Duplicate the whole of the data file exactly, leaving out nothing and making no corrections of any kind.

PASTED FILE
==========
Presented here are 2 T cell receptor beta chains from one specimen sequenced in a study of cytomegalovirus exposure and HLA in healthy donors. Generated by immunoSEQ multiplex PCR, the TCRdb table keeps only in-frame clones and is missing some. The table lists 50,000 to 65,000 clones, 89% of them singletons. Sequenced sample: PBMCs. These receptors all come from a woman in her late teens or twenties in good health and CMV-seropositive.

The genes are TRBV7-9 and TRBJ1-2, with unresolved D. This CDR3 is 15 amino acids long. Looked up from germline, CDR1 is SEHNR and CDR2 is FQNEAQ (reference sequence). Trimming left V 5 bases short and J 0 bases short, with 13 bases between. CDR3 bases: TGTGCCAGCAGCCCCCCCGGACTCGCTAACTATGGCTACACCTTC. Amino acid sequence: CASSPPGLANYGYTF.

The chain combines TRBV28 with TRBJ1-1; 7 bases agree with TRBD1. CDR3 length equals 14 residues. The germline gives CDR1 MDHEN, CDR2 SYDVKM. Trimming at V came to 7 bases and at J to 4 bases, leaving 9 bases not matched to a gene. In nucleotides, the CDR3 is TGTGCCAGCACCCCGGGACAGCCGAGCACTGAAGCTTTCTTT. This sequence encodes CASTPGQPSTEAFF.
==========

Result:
Presented here are 2 T cell receptor beta chains from one specimen sequenced in a study of cytomegalovirus exposure and HLA in healthy donors. Generated by immunoSEQ multiplex PCR, the TCRdb table keeps only in-frame clones and is missing some. The table lists 50,000 to 65,000 clones, 89% of them singletons. Sequenced sample: PBMCs. These receptors all come from a woman in her late teens or twenties in good health and CMV-seropositive.

The genes are TRBV7-9 and TRBJ1-2, with unresolved D. This CDR3 is 15 amino acids long. Looked up from germline, CDR1 is SEHNR and CDR2 is FQNEAQ (reference sequence). Trimming left V 5 bases short and J 0 bases short, with 13 bases between. CDR3 bases: TGTGCCAGCAGCCCCCCCGGACTCGCTAACTATGGCTACACCTTC. Amino acid sequence: CASSPPGLANYGYTF.

The chain combines TRBV28 with TRBJ1-1; 7 bases agree with TRBD1. CDR3 length equals 14 residues. The germline gives CDR1 MDHEN, CDR2 SYDVKM. Trimming at V came to 7 bases and at J to 4 bases, leaving 9 bases not matched to a gene. In nucleotides, the CDR3 is TGTGCCAGCACCCCGGGACAGCCGAGCACTGAAGCTTTCTTT. This sequence encodes CASTPGQPSTEAFF.